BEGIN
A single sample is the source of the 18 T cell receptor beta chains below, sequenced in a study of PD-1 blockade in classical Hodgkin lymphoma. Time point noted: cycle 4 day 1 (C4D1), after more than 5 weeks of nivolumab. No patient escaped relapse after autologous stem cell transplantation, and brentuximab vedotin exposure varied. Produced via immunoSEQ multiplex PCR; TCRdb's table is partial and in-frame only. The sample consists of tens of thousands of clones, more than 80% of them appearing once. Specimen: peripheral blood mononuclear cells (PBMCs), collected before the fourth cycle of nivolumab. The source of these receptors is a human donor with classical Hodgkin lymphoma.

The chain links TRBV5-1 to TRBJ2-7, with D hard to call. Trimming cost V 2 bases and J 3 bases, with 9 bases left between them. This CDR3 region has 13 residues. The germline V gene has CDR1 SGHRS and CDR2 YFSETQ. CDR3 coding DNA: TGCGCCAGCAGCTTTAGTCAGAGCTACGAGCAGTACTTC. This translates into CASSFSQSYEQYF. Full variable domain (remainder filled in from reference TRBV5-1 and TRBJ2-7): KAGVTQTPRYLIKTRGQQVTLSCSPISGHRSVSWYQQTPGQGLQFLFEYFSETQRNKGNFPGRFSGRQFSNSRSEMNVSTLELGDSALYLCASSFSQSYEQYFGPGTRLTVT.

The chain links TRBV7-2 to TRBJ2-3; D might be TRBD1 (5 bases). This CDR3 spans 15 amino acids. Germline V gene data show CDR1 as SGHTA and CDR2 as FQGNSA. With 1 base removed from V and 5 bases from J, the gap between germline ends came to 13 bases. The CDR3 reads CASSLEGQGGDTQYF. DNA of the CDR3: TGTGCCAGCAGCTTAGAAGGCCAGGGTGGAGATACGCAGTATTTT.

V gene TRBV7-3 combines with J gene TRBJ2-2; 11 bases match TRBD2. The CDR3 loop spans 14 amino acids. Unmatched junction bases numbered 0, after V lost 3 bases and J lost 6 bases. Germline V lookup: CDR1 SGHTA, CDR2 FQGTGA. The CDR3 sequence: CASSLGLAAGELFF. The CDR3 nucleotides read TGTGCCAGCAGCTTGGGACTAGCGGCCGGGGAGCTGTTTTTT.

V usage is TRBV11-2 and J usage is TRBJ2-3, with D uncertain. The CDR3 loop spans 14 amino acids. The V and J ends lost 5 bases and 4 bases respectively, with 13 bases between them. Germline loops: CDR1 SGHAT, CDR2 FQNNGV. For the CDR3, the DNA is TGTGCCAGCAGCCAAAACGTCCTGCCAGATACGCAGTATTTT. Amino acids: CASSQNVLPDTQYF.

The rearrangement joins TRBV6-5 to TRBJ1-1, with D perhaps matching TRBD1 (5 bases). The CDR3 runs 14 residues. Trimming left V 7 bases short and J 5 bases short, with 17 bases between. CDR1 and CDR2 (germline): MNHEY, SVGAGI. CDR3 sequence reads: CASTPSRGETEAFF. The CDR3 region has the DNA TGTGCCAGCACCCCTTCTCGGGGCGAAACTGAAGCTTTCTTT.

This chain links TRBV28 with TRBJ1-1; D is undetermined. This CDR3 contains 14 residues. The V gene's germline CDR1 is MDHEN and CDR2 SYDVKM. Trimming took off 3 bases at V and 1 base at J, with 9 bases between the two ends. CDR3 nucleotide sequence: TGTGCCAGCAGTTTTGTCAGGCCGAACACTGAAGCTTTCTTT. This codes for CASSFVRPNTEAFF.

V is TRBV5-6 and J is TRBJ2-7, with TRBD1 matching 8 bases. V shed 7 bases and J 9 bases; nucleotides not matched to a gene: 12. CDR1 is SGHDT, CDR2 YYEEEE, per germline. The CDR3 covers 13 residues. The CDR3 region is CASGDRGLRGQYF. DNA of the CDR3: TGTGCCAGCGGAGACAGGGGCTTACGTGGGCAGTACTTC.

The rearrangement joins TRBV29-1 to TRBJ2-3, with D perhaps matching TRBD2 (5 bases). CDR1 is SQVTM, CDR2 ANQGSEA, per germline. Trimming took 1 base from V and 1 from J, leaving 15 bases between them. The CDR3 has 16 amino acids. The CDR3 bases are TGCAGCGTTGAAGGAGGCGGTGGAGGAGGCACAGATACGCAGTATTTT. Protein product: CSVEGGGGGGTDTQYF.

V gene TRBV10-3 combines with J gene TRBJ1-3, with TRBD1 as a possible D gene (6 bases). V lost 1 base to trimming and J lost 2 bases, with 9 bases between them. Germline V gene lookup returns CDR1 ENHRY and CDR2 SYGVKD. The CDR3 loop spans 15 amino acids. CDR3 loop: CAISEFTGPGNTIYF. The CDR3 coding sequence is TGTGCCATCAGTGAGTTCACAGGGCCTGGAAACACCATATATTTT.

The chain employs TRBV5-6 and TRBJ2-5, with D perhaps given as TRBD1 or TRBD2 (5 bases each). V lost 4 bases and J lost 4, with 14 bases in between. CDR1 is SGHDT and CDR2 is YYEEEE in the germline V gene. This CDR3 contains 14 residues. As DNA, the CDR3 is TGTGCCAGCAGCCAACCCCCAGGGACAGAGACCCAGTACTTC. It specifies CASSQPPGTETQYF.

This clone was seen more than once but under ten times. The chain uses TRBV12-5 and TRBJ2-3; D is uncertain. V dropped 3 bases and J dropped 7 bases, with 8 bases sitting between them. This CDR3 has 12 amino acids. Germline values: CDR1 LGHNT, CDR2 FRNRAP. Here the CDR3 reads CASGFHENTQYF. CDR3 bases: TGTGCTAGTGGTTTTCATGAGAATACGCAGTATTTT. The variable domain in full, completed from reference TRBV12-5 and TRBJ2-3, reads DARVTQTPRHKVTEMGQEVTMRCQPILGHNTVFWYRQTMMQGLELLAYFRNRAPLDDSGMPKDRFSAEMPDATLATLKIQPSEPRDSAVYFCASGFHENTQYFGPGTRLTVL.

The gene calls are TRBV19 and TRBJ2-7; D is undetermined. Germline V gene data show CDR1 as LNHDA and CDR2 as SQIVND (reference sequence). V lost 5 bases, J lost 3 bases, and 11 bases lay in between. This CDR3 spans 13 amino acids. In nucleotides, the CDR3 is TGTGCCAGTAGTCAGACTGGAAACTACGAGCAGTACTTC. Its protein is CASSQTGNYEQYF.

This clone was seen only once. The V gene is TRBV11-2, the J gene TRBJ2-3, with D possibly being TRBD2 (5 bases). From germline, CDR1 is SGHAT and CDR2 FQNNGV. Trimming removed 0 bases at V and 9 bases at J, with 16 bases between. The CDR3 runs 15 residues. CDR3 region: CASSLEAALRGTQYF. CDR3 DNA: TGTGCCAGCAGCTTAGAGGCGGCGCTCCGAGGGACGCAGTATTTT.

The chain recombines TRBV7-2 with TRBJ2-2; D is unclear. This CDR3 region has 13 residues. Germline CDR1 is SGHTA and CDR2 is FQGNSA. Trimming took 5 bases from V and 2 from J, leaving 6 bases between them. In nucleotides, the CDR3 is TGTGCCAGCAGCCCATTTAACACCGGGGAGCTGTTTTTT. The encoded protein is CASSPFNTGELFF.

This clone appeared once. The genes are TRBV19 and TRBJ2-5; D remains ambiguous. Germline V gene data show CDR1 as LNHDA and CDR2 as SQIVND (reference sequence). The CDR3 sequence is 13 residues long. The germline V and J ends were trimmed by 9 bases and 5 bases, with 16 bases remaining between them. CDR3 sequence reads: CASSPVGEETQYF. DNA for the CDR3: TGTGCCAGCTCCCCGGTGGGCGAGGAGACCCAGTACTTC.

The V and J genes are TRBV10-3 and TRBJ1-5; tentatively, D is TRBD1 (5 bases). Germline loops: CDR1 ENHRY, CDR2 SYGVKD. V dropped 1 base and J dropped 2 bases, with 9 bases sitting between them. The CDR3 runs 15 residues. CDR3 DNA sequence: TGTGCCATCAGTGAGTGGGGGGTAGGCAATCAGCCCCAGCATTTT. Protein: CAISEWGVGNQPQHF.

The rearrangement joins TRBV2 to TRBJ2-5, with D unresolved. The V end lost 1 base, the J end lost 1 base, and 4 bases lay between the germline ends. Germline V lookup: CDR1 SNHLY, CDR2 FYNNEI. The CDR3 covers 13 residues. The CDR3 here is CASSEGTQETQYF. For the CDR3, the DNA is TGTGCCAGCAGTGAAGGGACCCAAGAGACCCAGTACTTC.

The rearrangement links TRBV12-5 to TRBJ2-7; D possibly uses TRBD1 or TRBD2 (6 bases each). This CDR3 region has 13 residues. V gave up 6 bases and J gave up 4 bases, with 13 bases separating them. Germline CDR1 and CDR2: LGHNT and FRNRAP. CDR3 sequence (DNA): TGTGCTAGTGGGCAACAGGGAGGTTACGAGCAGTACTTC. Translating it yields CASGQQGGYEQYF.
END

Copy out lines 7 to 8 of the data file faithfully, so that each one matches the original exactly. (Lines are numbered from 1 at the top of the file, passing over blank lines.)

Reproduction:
This chain links TRBV28 with TRBJ1-1; D is undetermined. This CDR3 contains 14 residues. The V gene's germline CDR1 is MDHEN and CDR2 SYDVKM. Trimming took off 3 bases at V and 1 base at J, with 9 bases between the two ends. CDR3 nucleotide sequence: TGTGCCAGCAGTTTTGTCAGGCCGAACACTGAAGCTTTCTTT. This codes for CASSFVRPNTEAFF.

V is TRBV5-6 and J is TRBJ2-7, with TRBD1 matching 8 bases. V shed 7 bases and J 9 bases; nucleotides not matched to a gene: 12. CDR1 is SGHDT, CDR2 YYEEEE, per germline. The CDR3 covers 13 residues. The CDR3 region is CASGDRGLRGQYF. DNA of the CDR3: TGTGCCAGCGGAGACAGGGGCTTACGTGGGCAGTACTTC.